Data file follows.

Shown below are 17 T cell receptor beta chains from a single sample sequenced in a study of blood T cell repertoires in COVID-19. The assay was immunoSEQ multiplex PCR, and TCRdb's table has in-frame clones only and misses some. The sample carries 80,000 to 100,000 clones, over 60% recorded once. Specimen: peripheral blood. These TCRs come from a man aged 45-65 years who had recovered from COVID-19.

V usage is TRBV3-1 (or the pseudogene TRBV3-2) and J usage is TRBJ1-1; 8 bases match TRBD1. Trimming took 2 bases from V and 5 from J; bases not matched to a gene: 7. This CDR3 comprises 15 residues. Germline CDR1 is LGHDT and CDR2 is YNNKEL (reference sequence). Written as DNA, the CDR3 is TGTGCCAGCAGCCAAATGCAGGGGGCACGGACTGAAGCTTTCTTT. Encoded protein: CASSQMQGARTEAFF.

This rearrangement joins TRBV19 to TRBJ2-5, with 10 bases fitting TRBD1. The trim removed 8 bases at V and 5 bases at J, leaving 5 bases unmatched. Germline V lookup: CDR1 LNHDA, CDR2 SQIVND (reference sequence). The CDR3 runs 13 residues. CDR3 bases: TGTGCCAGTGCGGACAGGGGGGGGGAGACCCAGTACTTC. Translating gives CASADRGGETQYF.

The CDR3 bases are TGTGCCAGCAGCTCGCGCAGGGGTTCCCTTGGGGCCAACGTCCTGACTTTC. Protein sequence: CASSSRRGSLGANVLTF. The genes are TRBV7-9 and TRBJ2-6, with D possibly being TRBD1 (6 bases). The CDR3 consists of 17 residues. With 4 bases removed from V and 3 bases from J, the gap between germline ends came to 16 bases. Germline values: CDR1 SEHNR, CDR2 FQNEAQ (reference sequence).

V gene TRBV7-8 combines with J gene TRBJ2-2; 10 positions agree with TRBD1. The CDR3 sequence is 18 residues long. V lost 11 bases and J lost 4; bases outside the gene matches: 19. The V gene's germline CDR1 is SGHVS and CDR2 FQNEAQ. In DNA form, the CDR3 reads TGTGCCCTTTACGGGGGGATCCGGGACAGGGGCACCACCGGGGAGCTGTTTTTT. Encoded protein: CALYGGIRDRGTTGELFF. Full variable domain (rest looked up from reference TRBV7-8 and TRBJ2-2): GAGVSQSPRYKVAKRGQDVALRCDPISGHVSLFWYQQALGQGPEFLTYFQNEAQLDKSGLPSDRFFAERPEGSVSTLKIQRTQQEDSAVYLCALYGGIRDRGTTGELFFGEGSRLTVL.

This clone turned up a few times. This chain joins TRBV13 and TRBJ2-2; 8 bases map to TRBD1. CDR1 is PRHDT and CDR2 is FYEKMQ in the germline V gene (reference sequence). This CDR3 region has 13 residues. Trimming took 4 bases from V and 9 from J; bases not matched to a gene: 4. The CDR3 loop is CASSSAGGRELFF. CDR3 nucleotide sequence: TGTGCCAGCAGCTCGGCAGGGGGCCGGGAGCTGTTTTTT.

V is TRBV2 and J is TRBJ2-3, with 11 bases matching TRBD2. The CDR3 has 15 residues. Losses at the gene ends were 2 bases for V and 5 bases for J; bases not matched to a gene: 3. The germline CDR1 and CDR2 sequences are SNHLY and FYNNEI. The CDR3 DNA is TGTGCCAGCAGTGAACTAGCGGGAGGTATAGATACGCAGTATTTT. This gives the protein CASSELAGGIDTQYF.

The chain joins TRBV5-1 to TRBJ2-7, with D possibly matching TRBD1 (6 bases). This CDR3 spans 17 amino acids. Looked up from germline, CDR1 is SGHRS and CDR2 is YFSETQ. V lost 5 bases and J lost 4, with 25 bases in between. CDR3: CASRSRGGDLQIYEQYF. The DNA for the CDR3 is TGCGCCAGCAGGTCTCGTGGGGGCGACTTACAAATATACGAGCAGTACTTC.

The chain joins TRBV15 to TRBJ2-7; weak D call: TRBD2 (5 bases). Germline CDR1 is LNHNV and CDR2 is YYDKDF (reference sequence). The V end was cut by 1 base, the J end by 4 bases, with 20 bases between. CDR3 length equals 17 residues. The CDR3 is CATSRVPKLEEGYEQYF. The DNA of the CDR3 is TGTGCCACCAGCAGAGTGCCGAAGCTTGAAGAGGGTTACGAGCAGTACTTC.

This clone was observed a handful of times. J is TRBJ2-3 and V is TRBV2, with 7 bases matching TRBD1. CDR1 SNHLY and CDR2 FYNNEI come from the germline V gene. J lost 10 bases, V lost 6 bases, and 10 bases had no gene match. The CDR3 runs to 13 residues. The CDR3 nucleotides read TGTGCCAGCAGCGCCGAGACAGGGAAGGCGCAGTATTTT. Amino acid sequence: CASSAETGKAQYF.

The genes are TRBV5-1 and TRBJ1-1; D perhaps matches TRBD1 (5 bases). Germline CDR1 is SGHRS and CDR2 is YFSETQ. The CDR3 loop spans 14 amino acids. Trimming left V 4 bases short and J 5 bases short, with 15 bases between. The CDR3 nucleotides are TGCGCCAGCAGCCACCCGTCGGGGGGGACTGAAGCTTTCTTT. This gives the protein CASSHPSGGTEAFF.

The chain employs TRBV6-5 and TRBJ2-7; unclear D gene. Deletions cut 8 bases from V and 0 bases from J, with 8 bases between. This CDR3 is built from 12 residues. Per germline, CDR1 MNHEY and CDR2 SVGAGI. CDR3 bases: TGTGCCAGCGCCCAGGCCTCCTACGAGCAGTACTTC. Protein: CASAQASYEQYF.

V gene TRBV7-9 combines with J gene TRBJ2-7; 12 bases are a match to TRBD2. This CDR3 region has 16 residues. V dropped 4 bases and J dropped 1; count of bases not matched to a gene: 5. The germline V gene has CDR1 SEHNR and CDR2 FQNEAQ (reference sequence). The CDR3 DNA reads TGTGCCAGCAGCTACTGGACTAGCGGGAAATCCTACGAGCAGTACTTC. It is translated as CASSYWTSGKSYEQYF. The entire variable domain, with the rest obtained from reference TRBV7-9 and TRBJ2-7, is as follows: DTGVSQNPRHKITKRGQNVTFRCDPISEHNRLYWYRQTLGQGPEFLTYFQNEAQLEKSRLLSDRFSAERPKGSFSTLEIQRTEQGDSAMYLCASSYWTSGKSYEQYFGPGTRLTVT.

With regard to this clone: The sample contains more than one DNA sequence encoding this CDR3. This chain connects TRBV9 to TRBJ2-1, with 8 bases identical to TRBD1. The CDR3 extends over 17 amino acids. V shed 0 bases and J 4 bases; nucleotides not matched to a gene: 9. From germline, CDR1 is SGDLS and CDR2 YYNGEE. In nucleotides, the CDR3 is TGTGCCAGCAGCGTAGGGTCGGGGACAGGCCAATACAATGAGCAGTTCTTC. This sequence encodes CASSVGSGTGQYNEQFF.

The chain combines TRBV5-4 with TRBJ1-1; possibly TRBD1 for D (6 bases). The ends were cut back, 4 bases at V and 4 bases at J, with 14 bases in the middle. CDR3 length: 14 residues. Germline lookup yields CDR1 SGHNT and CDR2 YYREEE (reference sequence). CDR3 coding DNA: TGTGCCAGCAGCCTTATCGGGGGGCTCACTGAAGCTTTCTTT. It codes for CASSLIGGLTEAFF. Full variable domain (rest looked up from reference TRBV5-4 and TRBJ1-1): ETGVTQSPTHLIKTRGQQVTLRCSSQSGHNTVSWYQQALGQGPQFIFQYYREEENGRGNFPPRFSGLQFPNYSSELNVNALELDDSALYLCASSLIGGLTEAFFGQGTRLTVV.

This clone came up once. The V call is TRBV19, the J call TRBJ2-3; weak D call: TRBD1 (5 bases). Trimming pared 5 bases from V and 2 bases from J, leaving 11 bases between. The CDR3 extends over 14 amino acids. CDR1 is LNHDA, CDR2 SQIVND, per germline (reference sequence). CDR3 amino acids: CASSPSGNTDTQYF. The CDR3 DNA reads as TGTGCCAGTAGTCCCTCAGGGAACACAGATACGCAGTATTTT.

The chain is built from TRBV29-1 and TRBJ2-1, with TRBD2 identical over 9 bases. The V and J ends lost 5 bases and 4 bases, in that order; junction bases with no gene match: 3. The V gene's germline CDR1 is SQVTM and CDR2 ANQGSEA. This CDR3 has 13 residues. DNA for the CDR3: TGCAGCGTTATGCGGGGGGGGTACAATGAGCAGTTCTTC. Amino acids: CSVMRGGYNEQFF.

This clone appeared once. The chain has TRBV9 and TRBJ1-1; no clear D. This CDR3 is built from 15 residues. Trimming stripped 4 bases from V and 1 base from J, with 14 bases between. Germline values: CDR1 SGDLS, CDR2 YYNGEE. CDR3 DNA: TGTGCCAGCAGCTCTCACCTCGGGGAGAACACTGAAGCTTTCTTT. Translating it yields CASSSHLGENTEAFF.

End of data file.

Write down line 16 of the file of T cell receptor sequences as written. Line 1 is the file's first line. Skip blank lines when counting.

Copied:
This clone came up once. The V call is TRBV19, the J call TRBJ2-3; weak D call: TRBD1 (5 bases). Trimming pared 5 bases from V and 2 bases from J, leaving 11 bases between. The CDR3 extends over 14 amino acids. CDR1 is LNHDA, CDR2 SQIVND, per germline (reference sequence). CDR3 amino acids: CASSPSGNTDTQYF. The CDR3 DNA reads as TGTGCCAGTAGTCCCTCAGGGAACACAGATACGCAGTATTTT.